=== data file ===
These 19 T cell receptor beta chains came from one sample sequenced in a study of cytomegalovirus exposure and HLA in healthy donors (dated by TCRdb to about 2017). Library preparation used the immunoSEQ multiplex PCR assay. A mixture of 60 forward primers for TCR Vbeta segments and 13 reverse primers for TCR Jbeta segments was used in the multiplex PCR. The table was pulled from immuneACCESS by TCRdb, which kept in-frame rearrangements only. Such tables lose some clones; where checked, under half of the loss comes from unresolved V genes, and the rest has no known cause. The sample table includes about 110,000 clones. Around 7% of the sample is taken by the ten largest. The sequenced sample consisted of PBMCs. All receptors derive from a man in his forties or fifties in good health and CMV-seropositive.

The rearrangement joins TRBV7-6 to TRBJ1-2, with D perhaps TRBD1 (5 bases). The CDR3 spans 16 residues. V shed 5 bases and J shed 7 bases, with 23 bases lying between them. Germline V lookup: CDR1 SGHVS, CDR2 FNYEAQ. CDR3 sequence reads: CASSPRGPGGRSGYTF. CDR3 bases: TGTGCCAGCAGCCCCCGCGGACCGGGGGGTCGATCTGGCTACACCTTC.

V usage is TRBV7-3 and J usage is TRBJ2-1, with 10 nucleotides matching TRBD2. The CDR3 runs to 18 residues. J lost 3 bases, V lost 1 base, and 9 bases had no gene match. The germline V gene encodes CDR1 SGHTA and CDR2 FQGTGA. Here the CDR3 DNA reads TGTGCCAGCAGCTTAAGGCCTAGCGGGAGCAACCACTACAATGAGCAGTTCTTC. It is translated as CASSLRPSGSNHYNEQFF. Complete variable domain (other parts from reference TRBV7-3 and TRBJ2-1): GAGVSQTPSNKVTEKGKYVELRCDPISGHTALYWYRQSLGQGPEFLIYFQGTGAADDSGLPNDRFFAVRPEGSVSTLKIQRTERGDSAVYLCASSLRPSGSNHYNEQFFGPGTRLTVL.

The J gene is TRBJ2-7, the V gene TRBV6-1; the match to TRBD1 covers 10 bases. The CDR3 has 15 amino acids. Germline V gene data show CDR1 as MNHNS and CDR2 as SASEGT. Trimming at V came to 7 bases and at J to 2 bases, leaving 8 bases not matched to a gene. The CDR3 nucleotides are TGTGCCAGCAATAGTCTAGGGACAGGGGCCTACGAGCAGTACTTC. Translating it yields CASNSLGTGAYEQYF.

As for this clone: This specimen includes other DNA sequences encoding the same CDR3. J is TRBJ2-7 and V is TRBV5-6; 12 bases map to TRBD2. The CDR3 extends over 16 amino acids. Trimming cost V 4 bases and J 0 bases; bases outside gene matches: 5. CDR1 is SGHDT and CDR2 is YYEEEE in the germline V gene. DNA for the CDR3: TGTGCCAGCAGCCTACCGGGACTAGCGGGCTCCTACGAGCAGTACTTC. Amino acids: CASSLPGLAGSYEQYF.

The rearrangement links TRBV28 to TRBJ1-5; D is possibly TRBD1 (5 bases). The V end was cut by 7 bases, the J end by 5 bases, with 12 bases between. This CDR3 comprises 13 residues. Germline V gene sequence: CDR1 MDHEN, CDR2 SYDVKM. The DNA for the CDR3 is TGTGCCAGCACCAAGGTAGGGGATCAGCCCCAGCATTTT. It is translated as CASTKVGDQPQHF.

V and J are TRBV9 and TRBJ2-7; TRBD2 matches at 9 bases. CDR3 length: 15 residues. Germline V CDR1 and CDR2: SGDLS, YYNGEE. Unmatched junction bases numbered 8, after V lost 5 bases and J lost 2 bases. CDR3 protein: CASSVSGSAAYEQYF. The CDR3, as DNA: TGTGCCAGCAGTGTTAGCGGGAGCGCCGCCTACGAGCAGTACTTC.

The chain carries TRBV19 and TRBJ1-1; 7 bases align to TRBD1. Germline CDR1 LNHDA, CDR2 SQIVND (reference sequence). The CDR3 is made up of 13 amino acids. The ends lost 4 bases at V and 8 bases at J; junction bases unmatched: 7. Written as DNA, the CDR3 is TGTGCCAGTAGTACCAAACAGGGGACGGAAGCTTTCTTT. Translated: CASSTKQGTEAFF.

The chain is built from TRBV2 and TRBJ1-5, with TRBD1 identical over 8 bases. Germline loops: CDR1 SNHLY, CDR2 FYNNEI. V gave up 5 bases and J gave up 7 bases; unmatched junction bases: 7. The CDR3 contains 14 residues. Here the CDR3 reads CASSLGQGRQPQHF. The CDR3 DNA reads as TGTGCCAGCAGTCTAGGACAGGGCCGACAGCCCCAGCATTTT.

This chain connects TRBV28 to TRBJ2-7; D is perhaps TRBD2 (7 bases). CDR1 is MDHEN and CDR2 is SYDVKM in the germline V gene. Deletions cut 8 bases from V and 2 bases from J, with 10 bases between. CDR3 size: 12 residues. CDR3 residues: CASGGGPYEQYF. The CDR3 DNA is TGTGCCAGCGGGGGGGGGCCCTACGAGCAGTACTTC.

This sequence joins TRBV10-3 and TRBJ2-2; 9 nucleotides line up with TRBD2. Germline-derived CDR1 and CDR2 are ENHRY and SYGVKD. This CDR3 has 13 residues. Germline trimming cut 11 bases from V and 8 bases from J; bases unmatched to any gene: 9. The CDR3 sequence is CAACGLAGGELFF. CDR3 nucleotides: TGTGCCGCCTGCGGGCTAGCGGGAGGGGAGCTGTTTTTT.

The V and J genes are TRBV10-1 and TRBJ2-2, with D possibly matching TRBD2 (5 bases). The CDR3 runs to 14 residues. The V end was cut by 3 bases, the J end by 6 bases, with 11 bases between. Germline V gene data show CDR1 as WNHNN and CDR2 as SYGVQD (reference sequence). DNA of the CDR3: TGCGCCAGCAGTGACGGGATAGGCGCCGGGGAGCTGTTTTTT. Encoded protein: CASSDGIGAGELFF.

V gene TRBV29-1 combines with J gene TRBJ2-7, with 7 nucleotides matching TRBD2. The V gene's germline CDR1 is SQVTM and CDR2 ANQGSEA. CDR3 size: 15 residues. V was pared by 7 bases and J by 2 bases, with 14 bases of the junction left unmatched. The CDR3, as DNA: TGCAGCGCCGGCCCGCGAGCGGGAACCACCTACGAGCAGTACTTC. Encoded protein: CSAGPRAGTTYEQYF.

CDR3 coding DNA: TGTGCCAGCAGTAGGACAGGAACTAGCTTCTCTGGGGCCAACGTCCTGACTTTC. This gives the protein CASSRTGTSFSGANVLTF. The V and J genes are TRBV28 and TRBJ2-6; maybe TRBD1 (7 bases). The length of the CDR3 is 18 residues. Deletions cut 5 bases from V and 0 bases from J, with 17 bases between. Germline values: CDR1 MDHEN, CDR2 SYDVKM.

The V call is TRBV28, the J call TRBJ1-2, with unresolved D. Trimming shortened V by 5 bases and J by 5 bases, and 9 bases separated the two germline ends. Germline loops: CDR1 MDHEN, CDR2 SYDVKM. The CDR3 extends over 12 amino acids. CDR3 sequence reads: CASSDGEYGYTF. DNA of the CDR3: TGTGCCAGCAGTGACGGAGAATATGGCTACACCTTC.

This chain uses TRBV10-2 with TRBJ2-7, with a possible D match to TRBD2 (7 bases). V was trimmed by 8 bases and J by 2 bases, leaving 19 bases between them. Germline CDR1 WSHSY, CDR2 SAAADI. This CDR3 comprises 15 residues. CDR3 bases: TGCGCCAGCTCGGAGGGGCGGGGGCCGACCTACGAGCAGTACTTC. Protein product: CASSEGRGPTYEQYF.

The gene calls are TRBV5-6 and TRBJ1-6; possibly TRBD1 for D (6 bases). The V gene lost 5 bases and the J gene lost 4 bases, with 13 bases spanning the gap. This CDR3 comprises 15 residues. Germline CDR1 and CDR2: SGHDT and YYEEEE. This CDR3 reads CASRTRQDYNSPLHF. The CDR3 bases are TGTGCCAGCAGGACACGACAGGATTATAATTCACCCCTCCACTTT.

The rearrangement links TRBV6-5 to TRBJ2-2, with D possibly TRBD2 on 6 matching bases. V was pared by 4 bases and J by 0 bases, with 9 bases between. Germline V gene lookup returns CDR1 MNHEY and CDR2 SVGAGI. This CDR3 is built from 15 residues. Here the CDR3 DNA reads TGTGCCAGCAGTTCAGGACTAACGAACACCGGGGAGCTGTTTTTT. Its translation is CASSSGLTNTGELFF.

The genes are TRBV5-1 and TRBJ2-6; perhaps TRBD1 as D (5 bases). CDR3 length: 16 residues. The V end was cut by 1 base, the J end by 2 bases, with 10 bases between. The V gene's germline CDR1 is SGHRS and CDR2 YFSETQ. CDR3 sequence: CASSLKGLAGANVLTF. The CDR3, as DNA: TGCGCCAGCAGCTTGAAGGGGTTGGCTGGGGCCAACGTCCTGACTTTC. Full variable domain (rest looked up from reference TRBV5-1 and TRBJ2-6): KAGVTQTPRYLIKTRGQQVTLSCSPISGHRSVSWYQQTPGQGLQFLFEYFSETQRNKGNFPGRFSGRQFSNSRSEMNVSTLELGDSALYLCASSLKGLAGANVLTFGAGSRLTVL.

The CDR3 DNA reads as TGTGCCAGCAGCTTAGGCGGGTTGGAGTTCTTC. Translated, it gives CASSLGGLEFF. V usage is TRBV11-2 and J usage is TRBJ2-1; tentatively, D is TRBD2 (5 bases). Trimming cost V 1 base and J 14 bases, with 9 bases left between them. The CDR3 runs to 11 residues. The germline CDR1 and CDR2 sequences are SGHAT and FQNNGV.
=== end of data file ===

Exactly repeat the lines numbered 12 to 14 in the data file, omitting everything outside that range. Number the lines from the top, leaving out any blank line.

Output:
The V and J genes are TRBV10-1 and TRBJ2-2, with D possibly matching TRBD2 (5 bases). The CDR3 runs to 14 residues. The V end was cut by 3 bases, the J end by 6 bases, with 11 bases between. Germline V gene data show CDR1 as WNHNN and CDR2 as SYGVQD (reference sequence). DNA of the CDR3: TGCGCCAGCAGTGACGGGATAGGCGCCGGGGAGCTGTTTTTT. Encoded protein: CASSDGIGAGELFF.

V gene TRBV29-1 combines with J gene TRBJ2-7, with 7 nucleotides matching TRBD2. The V gene's germline CDR1 is SQVTM and CDR2 ANQGSEA. CDR3 size: 15 residues. V was pared by 7 bases and J by 2 bases, with 14 bases of the junction left unmatched. The CDR3, as DNA: TGCAGCGCCGGCCCGCGAGCGGGAACCACCTACGAGCAGTACTTC. Encoded protein: CSAGPRAGTTYEQYF.

CDR3 coding DNA: TGTGCCAGCAGTAGGACAGGAACTAGCTTCTCTGGGGCCAACGTCCTGACTTTC. This gives the protein CASSRTGTSFSGANVLTF. The V and J genes are TRBV28 and TRBJ2-6; maybe TRBD1 (7 bases). The length of the CDR3 is 18 residues. Deletions cut 5 bases from V and 0 bases from J, with 17 bases between. Germline values: CDR1 MDHEN, CDR2 SYDVKM.